Soda tax critics fight early

While much of the news attention regarding health issues has focused on healthcare reform, the idea of a soda tax, applied to sugar-sweetened drinks, is slowly moving from a fringe issue to a noticeable concern for the country's largest beverage companies.

While much of the news attention regarding health issues has focused on healthcare reform, the idea of a soda tax, applied to sugar-sweetened drinks, is slowly moving from a fringe issue to a noticeable concern for the country's largest beverage companies.

The American Beverage Association (ABA) launched the first wave of an advertising campaign in July to address early concerns about a soda tax, following a recommendation from the Senate Finance Committee that taxes from sugared drinks could be used to help fund healthcare reform.

This week, Coca-Cola said in a statement that it was preparing a campaign to educate the public about the efforts it has taken to counter obesity. The effort's messaging will also focus on why a tax will not help solve problems in healthcare or the obesity crisis.

While no legislation has been proposed, communications leaders say that the industry is taking the right steps to ensure that its voice is not only heard, but that it is the loudest and the one that resonates most with consumers and lawmakers.

“If you're not the first to paint the picture for consumers, then others will do it for you,” says Gene Grabowski, SVP of Levick Strategic Communications. “One of the advantages that industry has is if they do get out in front of the issue and paint the picture first, it will be difficult for Congress or someone in the government to be able to create an effective picture that can counter it.”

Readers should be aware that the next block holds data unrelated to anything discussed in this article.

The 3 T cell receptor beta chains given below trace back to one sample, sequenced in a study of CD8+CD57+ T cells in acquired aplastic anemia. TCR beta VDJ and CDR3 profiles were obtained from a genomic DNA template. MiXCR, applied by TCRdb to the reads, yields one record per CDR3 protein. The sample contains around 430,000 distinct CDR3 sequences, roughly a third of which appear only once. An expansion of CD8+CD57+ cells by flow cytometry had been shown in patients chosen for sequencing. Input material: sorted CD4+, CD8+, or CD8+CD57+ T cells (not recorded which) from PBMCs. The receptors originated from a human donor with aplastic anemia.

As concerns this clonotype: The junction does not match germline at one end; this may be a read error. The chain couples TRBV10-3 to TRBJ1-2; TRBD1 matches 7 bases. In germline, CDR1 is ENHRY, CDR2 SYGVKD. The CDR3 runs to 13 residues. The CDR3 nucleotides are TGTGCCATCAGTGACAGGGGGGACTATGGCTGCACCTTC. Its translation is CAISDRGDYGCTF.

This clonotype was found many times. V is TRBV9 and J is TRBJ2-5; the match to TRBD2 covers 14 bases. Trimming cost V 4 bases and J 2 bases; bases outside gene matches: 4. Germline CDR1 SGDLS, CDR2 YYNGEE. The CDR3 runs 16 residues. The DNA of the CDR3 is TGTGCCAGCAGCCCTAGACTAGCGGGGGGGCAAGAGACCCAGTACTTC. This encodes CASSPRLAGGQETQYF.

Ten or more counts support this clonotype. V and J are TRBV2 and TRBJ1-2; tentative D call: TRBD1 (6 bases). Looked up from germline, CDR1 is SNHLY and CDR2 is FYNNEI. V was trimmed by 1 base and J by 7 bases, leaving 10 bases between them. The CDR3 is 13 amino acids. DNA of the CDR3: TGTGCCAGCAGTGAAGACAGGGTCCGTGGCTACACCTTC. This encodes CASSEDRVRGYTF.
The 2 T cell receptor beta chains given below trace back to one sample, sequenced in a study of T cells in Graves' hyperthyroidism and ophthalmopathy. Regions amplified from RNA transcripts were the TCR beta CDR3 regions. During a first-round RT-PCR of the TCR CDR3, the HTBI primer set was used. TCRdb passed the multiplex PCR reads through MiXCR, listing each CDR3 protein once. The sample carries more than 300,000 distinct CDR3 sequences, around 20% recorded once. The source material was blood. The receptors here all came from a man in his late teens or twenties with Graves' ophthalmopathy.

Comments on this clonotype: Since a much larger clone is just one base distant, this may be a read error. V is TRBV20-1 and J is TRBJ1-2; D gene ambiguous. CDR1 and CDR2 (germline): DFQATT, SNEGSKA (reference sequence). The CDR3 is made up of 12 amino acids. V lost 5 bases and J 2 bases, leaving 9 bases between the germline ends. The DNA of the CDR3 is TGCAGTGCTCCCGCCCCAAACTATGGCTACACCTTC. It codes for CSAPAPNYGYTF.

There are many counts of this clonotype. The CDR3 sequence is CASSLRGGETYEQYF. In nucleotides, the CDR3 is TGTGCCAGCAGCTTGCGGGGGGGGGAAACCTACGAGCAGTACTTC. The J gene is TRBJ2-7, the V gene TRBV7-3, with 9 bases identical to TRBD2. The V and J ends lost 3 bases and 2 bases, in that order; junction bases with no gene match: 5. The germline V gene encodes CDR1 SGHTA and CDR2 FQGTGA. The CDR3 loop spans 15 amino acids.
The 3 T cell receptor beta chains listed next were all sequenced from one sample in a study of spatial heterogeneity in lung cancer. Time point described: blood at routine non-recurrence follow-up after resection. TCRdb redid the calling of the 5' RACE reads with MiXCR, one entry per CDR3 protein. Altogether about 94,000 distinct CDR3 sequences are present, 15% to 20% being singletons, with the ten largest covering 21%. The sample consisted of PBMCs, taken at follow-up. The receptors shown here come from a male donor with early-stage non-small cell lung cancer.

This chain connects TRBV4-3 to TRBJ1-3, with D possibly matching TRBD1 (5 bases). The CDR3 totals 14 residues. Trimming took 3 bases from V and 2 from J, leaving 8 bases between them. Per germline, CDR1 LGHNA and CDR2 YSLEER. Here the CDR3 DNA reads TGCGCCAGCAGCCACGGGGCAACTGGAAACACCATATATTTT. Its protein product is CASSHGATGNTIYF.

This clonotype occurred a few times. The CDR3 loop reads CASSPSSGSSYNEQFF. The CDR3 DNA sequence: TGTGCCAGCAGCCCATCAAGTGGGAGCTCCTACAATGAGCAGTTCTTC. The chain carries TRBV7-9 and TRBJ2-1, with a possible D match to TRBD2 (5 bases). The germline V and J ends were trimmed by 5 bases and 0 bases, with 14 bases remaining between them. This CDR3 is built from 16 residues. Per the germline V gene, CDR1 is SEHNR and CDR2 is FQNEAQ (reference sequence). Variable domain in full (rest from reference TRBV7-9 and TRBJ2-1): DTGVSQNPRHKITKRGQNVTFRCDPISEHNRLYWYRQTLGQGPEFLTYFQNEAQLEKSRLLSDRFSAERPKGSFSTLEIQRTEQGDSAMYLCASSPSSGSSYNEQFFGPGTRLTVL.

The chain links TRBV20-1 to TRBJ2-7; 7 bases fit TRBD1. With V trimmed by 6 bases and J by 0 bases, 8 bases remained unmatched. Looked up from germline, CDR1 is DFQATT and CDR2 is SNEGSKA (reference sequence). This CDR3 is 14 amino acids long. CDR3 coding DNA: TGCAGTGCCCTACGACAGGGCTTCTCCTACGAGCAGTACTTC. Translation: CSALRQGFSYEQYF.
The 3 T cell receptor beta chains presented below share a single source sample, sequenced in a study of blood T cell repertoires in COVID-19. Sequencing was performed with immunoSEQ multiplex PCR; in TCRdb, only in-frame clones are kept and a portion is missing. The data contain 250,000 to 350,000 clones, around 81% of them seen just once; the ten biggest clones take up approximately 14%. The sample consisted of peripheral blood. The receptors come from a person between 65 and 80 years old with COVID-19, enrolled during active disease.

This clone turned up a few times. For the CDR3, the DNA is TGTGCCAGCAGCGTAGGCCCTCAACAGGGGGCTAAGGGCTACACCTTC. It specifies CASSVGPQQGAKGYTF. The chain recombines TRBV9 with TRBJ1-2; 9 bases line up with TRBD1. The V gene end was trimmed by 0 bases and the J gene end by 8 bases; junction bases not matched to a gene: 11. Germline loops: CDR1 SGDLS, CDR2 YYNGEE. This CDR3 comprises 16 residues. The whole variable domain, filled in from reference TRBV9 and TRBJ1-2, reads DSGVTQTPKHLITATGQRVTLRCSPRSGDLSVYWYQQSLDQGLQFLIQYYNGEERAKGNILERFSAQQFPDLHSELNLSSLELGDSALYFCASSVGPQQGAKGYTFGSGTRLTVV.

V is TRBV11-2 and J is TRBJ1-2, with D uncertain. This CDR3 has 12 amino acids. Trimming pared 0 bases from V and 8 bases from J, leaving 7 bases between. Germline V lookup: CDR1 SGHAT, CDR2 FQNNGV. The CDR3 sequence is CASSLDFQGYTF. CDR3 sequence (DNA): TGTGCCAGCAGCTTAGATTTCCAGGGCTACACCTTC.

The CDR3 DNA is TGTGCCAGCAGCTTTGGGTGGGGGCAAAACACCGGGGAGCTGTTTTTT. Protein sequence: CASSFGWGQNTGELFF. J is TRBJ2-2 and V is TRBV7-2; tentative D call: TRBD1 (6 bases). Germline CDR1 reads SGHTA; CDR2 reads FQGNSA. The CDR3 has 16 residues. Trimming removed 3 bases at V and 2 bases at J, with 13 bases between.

Issues like menu labeling and reports about child obesity have created a climate in Washington that may seem more receptive to the idea of a soft-drink tax, says Nancy Glick, SVP and director of food and health affairs for MS&L Worldwide.

The main proponents behind a tax include the Center for Science in the Public Interest, health advocates, and some lawmakers, including President Barack Obama, who told Men's Health, “It's an idea that we should be exploring.”

But, Glick adds, the focus on financial services, economic recovery, and healthcare reform will create an uphill battle for advocates of such legislation, especially because of who the taxes will affect. 

“Our message is simple,” says Kevin Keane, SVP of public affairs for the ABA. “In this economy, in these times, the last thing Congress should be doing is looking to raise taxes on middle-class families.”

He notes that it has been challenging to speak with the media about the issue because there has not been a formal proposal, but the trade group sees the importance in educating the public now to remain engaged in the discussion.

The ABA also created a coalition called Americans Against Food Taxes. It is made up of beverage companies, minority groups, trade associations, unions, and restaurant chains. A microsite provides access for consumers to contact lawmakers.

“The fact that we engaged right away has been the key to our success to this point,” Keane says. “And continued engagement is going to be essential to any kind of ultimate success.”

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